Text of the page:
Surgery: Transurethral Resection of Bladder Tumor (TURBT) is the most common surgical procedure followed for the treatment of bladder cancer in the early stages. It is a very short procedure done in the hospital which allows you to go home in a day or two. A rectoscope is inserted into the bladder through the urethra in order to remove abnormal tissues from the bladder.

Laser removal of the tumour may also be performed.

Immunotherapy: Administration of immunotherapy may also be performed for the treatment of bladder cancer. Atezolizumab (Tecentriq) is the most common medicine used for the treatment of bladder cancer, which works by strengthening the body’s immune system response, thus eliminating cancer.

Cystectomy: During the procedure known as cystectomy, your healthcare professional removes the part of the bladder that is affected by cancer. In case, cancer has not yet spread to the entire bladder, a partial cystectomy maybe be performed. However, if cancer tumour is large enough and has spread to more parts of the bladder, it calls for the removal of the entire organ, through a procedure known as radical cystectomy. An anaesthetic is administered during both these procedures so that the patient is in a deep sleep during the surgery. A recovery period of 2 to 3 weeks is recommended post the surgery.

Radiation therapy: Radiation therapy involves the use of high energy radiation in order to kill the cancerous cells. The procedure does not cause any pain and may be recommended by your healthcare professional as a follow-up form of treatment post surgery or in the early stages of bladder cancer.

Medical management

Depending on the extent of the surgery performed or the treatment received, the recovery time for bladder cancer can be anything from 2 days to a few months. The side effects of the TransUrethral Resection of Bladder (TURBT) surgery are mild and do not last long. You are usually sent home in a day or two and can return to your normal routine in about a week post surgery.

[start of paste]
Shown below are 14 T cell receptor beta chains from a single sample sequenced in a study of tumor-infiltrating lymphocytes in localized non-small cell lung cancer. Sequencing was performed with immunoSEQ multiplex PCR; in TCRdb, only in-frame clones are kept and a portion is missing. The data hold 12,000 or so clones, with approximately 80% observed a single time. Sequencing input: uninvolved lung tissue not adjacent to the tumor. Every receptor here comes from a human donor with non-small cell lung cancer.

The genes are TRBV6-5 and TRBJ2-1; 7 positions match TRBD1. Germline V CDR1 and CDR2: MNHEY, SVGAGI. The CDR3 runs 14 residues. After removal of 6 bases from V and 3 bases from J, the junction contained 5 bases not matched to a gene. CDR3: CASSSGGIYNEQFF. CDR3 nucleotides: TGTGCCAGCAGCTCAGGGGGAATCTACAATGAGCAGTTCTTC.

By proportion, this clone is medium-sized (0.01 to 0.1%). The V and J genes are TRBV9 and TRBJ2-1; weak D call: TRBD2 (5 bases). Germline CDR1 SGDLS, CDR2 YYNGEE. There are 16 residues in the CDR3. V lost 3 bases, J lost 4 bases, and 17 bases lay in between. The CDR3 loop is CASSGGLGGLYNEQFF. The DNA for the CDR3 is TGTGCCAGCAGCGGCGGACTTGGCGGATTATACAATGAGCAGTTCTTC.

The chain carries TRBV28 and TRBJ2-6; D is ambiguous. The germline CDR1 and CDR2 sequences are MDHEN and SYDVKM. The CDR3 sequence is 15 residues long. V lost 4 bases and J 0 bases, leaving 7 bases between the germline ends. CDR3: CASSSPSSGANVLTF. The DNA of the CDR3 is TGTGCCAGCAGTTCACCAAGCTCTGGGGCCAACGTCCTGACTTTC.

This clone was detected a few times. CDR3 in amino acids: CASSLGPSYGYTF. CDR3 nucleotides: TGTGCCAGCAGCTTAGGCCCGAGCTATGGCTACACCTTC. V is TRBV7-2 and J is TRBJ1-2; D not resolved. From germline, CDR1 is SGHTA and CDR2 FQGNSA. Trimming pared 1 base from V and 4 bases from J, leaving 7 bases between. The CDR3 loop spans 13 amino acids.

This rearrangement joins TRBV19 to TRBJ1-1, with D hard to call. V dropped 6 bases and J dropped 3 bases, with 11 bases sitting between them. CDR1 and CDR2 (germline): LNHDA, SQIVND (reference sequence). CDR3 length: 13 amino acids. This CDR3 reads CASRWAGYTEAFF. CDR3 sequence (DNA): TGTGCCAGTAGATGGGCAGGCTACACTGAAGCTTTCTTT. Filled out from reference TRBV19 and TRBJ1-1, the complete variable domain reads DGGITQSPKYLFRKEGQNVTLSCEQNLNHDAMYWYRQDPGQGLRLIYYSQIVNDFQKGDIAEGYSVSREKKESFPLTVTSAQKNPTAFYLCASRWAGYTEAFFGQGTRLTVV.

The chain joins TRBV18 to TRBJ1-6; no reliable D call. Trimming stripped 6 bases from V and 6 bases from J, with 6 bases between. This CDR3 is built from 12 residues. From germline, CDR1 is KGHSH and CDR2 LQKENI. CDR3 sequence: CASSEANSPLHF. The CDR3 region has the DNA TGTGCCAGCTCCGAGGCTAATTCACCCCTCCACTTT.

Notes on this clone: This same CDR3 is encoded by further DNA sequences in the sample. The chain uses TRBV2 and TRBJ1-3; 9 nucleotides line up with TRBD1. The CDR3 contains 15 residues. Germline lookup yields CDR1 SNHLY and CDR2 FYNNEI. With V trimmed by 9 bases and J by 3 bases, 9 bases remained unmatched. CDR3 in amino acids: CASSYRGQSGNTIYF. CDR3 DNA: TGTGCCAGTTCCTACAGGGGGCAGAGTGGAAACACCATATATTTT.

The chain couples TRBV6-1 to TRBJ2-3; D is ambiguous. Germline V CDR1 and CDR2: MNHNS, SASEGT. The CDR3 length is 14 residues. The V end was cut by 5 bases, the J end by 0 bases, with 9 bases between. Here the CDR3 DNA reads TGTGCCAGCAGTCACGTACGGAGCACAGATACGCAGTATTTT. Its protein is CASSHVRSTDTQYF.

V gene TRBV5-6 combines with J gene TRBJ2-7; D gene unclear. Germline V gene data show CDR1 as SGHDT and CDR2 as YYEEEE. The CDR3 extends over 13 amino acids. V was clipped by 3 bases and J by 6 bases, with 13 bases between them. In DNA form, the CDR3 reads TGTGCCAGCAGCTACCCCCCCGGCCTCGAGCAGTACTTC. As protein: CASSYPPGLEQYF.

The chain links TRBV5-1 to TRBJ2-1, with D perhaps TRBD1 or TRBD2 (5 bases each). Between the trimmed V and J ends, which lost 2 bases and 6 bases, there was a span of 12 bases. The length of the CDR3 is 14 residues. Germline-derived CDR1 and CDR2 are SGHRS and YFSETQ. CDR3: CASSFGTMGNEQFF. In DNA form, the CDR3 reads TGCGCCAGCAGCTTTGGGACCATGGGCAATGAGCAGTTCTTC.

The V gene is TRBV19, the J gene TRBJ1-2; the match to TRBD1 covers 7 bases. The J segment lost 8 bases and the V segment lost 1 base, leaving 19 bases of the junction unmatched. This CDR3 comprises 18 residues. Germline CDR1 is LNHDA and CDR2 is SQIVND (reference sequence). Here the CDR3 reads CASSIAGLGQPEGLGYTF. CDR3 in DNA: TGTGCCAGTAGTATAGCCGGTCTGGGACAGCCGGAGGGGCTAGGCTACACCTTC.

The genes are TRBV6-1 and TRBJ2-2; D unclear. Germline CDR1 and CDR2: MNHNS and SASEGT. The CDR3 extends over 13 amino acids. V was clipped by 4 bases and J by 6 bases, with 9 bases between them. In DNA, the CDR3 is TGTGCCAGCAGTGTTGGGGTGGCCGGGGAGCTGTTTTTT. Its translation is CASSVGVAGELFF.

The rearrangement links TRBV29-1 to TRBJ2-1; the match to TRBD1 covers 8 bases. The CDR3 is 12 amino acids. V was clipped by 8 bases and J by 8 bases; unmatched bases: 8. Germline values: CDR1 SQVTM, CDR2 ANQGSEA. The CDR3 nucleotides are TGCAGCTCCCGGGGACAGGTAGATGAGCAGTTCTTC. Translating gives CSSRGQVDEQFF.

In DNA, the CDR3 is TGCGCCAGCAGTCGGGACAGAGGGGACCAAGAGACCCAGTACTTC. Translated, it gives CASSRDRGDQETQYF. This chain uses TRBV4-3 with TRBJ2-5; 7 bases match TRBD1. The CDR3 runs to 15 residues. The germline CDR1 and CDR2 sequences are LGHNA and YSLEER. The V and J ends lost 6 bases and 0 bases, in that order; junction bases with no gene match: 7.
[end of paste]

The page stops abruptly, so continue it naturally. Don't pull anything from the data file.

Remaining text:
Doctors at Apollo Spectra are always conducting research studies for ways to improve the diagnosis and treatment of bladder cancer. Cases of patients who have undergone any of the above treatments are studied to identify any patterns or connections. You will have access to qualified surgeons at Apollo Spectra, who have been specially trained to treat bladder cancers. Their specialized knowledge would mean that you have an assurance that you shall receive the best treatment, that would meet your needs and strive to achieve the best results. A group of doctors would work as a team and come up with a solution and treatment plan that is best suited to you. We also use the latest technology and equipment to improve the chances of successful outcomes.


What is the average age for bladder cancer?

About 9 out of 10 people suffering from bladder cancer are over the age of 55 years.

Is bladder cancer fatal?

The prognosis for patients with stage 0a (non-invasive papillary bladder cancer) is excellent with most cases and usually cured with treatment.

How do you urinate after bladder removal?

In case a part or all of your urethra is removed during transurethral resection of bladder (TURBT) surgery, a continent Reservoir is connected to your uterus in order to make an opening in your belly to pass the urine.